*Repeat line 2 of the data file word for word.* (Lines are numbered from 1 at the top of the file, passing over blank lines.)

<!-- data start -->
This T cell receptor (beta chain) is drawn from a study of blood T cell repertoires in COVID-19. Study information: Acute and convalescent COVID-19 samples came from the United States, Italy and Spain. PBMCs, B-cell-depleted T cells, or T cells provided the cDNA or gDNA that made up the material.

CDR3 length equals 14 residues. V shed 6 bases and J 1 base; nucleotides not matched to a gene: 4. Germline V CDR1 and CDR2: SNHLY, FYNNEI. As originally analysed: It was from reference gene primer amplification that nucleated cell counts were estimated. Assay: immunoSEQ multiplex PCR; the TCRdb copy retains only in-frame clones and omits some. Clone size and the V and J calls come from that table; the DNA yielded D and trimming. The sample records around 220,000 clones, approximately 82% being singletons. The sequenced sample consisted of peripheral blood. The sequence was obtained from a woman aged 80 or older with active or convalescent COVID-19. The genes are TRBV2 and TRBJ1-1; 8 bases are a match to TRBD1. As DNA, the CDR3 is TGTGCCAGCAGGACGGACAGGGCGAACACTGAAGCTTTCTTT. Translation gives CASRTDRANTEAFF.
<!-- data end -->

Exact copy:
CDR3 length equals 14 residues. V shed 6 bases and J 1 base; nucleotides not matched to a gene: 4. Germline V CDR1 and CDR2: SNHLY, FYNNEI. As originally analysed: It was from reference gene primer amplification that nucleated cell counts were estimated. Assay: immunoSEQ multiplex PCR; the TCRdb copy retains only in-frame clones and omits some. Clone size and the V and J calls come from that table; the DNA yielded D and trimming. The sample records around 220,000 clones, approximately 82% being singletons. The sequenced sample consisted of peripheral blood. The sequence was obtained from a woman aged 80 or older with active or convalescent COVID-19. The genes are TRBV2 and TRBJ1-1; 8 bases are a match to TRBD1. As DNA, the CDR3 is TGTGCCAGCAGGACGGACAGGGCGAACACTGAAGCTTTCTTT. Translation gives CASRTDRANTEAFF.